Wednesday, July 19, 2006

Construction In NY

So we live in this building on the edge of a great neighborhood. Other buildings around us are pretty, well-maintained. Ours? Not so much.

When we moved in, over a year ago, the landlord was in the middle of renovating the store downstairs as well as the first floor apartment. A couple of weeks later, construction stopped suddenly. Then restarted a month or so later. Then stopped. Until Monday.

Then they built this big scaffolding that blocks our fire escape. Groups of men knocked on my door, trying to gain access to our roof. (One of them, his lazy eye keening to the right, just grunted, "I need to get on the roof." and pushed past me.) One of them, perched on a makeshift platform that seriously looked like it was going to splinter apart in two seconds, painted some kind of noxious chemical onto the outside of the building so all afternoon and evening all we could smell was this horrific mixture of gas and terpentine.

How long are they going to be working on the building? They don't know. Who can you call with complaints? The number listed on the billboard? Ah. No. That just goes to me, the guys laughingly called out as my husband plugged the digits into his cell phone.

We called 311--the city's nonemergency help line--and reported them. An hour later the appropriate building permits were posted but the fire escape is still blocked.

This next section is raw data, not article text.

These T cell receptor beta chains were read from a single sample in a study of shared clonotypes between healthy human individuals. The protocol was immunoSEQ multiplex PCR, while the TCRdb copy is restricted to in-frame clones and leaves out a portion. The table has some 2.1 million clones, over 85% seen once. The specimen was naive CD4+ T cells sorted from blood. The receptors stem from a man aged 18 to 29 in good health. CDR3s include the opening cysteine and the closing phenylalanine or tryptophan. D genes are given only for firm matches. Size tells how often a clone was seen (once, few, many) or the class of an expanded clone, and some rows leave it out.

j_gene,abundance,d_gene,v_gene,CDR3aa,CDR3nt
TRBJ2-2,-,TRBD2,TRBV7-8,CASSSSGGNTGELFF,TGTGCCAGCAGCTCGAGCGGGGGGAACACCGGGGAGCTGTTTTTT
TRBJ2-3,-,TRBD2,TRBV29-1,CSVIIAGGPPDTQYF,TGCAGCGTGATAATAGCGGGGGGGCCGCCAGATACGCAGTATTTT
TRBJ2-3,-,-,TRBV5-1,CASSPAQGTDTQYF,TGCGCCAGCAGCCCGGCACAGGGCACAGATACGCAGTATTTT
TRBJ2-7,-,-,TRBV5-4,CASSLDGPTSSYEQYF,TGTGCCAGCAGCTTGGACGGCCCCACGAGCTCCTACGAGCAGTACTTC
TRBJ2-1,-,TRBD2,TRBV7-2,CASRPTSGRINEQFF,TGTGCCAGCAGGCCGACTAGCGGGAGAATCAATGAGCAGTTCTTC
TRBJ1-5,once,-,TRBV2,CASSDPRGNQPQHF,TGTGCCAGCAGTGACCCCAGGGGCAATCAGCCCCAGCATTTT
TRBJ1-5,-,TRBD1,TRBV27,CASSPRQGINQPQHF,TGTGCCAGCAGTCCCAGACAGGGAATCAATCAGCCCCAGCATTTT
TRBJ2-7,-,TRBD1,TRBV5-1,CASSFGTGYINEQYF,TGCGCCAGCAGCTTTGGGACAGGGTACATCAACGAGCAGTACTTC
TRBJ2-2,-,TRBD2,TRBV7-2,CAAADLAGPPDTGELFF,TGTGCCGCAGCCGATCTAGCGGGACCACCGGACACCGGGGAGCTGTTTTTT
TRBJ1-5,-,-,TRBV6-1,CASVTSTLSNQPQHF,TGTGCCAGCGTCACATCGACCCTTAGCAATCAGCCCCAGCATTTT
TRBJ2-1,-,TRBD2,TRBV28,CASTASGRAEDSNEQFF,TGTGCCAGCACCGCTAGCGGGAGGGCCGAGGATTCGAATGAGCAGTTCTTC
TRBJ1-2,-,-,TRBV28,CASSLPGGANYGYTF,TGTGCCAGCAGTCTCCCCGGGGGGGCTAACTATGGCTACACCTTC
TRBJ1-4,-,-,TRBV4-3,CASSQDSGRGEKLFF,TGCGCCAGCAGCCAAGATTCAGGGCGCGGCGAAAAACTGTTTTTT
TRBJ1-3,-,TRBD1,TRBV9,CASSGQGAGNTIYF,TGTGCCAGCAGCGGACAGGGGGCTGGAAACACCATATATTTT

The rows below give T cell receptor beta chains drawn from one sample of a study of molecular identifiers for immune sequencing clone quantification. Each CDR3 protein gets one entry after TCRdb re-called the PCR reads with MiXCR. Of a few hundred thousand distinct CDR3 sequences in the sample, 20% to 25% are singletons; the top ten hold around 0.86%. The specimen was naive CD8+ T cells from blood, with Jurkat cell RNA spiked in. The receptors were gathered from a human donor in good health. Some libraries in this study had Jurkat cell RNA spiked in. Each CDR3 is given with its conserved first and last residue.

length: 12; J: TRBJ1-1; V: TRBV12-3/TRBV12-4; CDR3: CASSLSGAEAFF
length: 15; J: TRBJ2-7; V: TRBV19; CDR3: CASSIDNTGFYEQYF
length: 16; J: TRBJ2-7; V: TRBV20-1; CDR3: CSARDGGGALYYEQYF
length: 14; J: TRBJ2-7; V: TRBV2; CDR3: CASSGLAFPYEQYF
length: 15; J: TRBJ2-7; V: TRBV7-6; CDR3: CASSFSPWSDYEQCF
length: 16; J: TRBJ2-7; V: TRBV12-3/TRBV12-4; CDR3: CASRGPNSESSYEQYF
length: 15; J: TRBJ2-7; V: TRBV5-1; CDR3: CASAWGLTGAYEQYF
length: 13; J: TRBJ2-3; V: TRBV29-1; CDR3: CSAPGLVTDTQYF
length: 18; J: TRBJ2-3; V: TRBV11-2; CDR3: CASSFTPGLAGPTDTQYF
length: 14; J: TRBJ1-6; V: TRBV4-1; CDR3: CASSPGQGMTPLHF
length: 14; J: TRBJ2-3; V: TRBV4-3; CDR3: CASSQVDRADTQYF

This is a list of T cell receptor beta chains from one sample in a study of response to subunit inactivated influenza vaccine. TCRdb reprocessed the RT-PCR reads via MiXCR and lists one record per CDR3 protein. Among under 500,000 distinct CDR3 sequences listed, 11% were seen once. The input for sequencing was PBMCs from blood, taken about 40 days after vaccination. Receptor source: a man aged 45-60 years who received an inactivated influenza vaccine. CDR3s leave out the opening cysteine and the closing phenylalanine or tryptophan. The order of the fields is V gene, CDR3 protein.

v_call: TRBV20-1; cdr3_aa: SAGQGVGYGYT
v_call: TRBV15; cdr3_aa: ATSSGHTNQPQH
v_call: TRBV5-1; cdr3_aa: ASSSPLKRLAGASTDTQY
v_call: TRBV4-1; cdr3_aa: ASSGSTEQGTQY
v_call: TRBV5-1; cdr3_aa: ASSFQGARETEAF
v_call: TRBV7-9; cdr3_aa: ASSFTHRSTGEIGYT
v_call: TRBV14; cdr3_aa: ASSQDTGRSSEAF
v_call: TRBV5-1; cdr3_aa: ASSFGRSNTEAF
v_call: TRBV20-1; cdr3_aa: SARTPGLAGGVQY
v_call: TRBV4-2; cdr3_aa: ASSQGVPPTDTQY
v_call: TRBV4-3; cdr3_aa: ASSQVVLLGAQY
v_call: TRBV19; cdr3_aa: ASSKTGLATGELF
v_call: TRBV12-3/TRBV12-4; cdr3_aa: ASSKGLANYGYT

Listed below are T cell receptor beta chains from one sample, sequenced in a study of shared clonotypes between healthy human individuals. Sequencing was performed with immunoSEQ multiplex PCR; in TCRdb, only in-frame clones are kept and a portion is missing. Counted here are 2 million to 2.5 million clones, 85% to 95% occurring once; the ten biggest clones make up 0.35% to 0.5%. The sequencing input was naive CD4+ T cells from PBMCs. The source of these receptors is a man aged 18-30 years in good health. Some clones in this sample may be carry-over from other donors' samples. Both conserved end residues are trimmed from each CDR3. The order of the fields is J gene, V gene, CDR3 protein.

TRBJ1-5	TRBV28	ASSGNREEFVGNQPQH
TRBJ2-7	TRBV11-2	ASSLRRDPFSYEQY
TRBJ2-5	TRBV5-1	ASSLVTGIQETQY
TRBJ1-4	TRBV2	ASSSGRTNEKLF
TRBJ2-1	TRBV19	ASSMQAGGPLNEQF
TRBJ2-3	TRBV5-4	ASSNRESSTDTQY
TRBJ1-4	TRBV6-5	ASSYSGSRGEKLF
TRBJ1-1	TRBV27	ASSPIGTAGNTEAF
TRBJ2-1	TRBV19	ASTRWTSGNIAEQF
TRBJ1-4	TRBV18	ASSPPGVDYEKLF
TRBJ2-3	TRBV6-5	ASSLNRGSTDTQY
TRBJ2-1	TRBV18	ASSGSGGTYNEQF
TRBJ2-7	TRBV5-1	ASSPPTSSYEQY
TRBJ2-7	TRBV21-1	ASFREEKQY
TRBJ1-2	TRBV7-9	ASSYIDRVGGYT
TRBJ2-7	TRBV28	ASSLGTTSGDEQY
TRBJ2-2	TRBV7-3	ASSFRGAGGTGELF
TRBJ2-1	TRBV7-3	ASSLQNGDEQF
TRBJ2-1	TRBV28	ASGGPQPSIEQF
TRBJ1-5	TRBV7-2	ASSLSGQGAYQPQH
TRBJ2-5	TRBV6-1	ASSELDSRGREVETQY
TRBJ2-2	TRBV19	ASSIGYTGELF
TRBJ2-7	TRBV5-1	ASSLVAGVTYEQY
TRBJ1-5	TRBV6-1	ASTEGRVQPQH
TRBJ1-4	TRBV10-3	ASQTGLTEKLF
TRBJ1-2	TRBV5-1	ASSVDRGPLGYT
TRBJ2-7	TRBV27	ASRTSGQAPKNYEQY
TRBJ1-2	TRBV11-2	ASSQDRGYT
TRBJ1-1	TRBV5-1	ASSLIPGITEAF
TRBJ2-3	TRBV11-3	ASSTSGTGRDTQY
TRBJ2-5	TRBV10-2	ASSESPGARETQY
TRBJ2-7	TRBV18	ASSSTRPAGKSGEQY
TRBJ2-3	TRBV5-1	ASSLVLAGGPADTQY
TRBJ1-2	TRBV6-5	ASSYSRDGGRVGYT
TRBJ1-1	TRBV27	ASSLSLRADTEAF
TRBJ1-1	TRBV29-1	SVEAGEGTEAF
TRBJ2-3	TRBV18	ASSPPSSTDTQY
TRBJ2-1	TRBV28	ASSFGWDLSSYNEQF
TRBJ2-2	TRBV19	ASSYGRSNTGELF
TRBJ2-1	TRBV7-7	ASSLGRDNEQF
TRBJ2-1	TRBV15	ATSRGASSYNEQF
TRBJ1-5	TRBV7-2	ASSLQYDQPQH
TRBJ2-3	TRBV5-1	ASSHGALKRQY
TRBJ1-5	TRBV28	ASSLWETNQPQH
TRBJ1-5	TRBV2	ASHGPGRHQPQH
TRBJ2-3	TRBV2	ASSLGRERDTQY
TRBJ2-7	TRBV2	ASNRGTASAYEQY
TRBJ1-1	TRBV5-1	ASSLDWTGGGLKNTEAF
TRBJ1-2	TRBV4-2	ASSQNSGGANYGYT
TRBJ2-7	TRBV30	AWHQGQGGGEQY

So apprently we're in for a seige.

And, yes, the downstairs apartment is still empty. A two bedroom one path with outdoor patio a stone's throw from the Brooklyn Bridge. Granted the bathroom and kitchen are in shambles, but still. Many would jump at the chance. At the price she's asking? Fuck.

Within eight hours of the scaffolding going up, people started tethering their bikes to the post. Damn. New Yorkers are quick. In Charlottesville weeks woulda gone by before someone'd thought that hey, maybe I can tie my bike there.


Blogger Red said...

Is it true what you always hear in films and TV shows about the extortionate cost of living in NY? I felt particularly bad for the Matthew Broderick character at the end of Election, in his poxy little basement flat for which he was paying, like, a brazillion dollars a month!

Eh, having lived in London for many years, I can assure you: it's not much different!

10:41 AM  
Anonymous Izzy said...

God! What a pain in the arse. We have the same crap in our neighborhood, even though it's houses w/ yards. The phone company is forever trashing something or shaking my whole house and waking the baby while they drill underground. It never ends.

But I really do love stories of city life! I'm stuck in a sad excuse for a "city" and would give up a digit to live somewhere more urban.

12:59 PM  

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